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Obviously not all details about a place or topic can be shown on a single map. The mapmaker selects which details to include, and which to omit. When you look at a map it is important to think about what is on the map and why, and what is not on the map, and why not.

 

Sometimes it’s impossible to know what is not on a map and what features the mapmaker has consciously privileged. But in general, the degree and nature of map-selectivity is dictated by several factors, including:

  • the limits of drafting, scale, and size of the finished map: On an 8”x11” piece of paper, you could draw an extraordinarily detailed map of your bedroom, including the exact placement of doors, windows, and posters on the wall; drawing a map of Canada on the same size of paper, however, you could only show the major cities and geographic divisions and not much else.

  • the “politics of importance” and the contours of curiosity: For every feature included on a map, dozens are left off. For every map that is made, dozens are not. What individual mapmakers and societies find “interesting,” “important,” and worthy of study changes over time—and is influenced by myriad factors, including fashion, politics, social and economic currents. Few mapmakers today would bother making maps of whaling stations in the South Pacific (commercial whaling is currently practiced by only a few nations, and the use of whaling stations has all but ended). But in the mid-1800s, maps of whaling stations were highly prized commercial commodities and were produced at a frenzied pace. In the 1890s it was easy to find atlases and maps in the United States of wines, railroads, and voting patterns, but not a single map on the status of women.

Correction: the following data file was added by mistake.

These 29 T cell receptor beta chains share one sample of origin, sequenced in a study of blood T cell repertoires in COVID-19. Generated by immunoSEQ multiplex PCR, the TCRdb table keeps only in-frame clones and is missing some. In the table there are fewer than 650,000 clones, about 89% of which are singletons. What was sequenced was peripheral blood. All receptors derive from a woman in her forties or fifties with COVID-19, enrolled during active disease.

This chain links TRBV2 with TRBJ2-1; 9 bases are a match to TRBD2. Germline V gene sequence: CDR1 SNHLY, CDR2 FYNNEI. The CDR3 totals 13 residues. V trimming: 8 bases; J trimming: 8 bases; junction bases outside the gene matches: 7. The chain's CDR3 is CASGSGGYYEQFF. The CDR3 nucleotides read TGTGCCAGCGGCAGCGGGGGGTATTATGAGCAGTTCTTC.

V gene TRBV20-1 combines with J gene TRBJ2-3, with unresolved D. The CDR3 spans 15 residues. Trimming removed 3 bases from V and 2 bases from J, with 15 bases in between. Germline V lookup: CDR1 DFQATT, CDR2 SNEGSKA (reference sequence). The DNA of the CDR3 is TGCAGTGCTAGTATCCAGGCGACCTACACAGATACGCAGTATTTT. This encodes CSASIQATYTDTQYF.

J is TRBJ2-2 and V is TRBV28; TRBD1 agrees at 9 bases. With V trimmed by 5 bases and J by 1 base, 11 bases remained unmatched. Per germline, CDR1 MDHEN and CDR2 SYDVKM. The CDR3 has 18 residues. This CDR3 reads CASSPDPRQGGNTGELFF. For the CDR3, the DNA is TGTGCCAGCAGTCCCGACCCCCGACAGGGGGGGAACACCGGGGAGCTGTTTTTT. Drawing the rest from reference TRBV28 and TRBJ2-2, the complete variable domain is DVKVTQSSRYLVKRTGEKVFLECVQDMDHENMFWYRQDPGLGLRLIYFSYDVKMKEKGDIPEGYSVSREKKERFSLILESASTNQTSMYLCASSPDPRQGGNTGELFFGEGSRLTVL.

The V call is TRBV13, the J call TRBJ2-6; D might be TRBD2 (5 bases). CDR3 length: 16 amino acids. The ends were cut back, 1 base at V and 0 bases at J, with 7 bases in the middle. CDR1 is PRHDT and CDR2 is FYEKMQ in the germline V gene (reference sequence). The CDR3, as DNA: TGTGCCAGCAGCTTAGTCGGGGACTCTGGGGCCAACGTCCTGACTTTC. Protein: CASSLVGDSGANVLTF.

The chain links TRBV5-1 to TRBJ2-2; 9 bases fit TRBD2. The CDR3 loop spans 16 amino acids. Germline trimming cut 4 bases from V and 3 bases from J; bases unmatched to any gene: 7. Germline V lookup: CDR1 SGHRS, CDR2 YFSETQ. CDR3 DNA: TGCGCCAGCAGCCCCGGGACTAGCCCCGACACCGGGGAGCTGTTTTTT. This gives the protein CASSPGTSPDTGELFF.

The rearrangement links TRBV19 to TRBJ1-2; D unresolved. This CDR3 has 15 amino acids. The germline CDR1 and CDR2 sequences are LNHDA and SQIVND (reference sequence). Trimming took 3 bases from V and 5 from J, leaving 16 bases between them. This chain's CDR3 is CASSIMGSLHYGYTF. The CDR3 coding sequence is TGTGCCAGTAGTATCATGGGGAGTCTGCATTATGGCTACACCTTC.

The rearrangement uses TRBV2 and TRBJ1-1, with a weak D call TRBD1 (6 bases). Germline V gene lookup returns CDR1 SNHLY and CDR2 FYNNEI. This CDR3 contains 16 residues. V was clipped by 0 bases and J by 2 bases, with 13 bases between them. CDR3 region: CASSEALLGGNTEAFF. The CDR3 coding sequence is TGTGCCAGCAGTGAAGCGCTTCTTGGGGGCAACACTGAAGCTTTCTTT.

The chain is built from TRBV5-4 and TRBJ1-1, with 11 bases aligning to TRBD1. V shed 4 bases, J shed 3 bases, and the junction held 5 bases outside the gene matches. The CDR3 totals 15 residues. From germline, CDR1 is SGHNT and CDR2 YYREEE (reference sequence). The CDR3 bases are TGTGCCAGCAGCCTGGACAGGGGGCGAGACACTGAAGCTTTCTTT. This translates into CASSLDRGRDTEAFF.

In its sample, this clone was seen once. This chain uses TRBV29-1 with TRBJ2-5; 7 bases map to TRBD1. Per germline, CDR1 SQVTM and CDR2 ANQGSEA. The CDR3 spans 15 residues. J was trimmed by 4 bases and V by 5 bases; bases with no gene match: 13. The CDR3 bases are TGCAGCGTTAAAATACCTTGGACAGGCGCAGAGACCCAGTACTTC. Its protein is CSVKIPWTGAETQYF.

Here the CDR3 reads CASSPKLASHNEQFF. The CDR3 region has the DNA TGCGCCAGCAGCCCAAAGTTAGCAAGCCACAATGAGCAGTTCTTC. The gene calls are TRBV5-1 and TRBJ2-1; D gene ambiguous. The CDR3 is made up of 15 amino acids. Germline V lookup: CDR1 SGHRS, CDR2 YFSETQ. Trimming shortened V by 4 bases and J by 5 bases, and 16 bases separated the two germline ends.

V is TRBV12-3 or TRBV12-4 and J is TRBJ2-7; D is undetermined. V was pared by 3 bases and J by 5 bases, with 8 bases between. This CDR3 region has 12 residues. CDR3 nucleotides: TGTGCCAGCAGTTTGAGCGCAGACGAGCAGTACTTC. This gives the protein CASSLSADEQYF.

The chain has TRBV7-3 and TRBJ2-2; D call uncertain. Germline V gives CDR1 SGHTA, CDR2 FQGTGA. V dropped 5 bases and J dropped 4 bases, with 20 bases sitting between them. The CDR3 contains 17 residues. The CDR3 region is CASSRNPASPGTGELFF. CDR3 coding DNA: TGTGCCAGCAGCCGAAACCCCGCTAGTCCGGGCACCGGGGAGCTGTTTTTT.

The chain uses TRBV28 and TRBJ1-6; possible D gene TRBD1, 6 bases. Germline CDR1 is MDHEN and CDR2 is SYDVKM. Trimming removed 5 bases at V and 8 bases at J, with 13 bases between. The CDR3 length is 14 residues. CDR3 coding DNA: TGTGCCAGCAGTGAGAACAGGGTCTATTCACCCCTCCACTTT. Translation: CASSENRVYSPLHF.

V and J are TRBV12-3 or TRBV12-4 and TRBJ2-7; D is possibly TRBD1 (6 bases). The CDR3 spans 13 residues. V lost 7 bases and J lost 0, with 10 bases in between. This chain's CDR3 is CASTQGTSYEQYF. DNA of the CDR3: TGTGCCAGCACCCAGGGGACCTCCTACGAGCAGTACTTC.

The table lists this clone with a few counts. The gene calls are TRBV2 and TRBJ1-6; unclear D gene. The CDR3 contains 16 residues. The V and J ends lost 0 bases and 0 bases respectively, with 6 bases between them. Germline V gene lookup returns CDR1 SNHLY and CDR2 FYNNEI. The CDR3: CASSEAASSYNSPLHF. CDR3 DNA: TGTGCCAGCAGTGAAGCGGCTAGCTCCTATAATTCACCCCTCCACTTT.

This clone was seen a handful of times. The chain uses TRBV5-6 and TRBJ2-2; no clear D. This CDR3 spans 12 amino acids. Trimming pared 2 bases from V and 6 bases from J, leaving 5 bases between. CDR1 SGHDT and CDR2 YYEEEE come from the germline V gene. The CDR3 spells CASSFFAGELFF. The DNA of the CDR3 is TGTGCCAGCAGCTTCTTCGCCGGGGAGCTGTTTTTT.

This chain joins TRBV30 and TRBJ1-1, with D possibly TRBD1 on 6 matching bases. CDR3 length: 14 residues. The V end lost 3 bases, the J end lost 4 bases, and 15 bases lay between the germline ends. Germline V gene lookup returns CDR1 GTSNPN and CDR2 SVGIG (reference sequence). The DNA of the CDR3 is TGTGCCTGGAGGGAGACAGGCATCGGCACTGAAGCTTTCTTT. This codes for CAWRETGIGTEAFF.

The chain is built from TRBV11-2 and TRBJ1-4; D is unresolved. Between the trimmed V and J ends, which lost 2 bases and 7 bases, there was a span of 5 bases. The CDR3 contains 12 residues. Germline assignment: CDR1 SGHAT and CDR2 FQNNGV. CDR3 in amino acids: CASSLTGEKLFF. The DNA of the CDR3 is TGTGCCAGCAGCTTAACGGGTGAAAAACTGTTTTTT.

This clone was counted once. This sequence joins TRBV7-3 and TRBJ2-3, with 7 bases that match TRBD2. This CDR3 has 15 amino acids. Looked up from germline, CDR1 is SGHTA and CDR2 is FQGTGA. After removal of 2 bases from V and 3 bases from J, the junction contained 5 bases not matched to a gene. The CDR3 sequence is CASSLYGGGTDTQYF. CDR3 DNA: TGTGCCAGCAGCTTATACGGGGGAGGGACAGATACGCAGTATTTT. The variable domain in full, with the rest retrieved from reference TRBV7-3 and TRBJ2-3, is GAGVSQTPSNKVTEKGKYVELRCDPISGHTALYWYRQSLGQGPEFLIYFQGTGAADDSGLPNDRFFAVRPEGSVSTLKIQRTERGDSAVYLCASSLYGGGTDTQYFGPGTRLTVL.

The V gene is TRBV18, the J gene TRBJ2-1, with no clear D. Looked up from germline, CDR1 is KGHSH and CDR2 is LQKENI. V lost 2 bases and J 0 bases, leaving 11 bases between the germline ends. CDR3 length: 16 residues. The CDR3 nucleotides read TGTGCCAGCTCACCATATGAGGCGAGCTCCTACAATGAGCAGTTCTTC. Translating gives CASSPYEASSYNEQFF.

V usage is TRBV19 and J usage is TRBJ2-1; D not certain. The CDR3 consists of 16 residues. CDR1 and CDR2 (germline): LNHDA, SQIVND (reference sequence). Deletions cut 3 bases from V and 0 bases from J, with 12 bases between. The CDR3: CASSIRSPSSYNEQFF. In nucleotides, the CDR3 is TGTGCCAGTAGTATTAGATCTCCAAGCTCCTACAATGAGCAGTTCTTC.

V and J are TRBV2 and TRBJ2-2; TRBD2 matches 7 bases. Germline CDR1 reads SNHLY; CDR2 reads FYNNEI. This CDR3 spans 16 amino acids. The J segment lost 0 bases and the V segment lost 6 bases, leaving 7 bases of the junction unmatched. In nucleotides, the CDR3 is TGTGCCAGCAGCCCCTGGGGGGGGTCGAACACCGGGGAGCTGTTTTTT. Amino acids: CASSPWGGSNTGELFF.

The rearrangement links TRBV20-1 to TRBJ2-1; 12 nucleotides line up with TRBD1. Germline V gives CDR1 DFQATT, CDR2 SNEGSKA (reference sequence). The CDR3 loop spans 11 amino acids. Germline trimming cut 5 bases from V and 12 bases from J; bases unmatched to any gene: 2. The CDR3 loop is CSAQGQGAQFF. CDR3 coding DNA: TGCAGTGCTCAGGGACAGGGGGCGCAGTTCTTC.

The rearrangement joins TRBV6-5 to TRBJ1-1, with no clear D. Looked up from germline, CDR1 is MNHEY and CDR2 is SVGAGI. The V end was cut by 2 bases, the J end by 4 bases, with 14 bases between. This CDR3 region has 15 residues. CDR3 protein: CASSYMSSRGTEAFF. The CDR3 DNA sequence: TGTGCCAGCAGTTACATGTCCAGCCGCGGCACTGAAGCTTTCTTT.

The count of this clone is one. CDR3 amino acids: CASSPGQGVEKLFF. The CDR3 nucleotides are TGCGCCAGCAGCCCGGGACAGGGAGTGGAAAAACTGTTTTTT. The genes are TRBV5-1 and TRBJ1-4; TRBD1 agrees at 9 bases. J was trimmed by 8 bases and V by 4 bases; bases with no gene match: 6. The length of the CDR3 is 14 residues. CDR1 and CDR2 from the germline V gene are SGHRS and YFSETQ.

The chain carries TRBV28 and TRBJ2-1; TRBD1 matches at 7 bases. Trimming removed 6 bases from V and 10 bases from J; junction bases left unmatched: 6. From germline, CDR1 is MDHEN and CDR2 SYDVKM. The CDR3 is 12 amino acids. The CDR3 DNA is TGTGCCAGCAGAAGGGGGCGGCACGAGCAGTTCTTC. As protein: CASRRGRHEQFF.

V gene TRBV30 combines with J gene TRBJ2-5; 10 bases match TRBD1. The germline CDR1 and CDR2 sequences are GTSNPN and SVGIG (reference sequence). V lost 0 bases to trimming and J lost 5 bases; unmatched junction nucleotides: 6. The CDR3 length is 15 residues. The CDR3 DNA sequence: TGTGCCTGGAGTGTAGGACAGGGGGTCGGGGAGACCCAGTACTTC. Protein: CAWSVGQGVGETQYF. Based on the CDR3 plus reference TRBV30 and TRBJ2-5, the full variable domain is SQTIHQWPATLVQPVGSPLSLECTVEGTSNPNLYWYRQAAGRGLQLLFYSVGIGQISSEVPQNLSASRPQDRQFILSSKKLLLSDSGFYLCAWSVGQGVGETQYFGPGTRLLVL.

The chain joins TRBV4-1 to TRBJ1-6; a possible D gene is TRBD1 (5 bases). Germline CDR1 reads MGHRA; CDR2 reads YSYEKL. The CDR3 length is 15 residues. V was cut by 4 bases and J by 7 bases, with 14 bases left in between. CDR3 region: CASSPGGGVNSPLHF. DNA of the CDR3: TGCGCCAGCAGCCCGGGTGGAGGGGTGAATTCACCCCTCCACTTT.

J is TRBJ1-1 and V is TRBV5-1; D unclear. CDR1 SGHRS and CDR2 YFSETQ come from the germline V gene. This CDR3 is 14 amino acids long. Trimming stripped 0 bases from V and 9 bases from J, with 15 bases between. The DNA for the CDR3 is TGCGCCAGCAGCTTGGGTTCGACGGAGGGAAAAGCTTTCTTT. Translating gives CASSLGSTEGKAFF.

• the purpose of the map and the audience served: A military map designed to guide an armed attack on a city will show quite different detail than a map designed to showcase the recreational parks and gardens of that same city. A map reflects not only what is “there,” but what the user needs to see—or what the mapmaker thinks the user wants to see. Sometimes purpose-driven design leads to outright fraud or fanciful embellishments on maps as mapmakers try to anticipate what users most want to believe is there. Sometimes this leads to deceit. For example, in the 1950s in the name of national security, Soviet mapmakers always left several large (strategically-important) cities off their maps and American maps always left off several large military facilities and testing ranges. As map readers, we hope or assume that outright fraud, deceit, or manipulation is at the extreme end of the purpose-driven design spectrum, but all maps are influenced by “purpose” and “audience.” A critical reader of historical maps needs to explore beyond the map itself in order to interpret the map.

 

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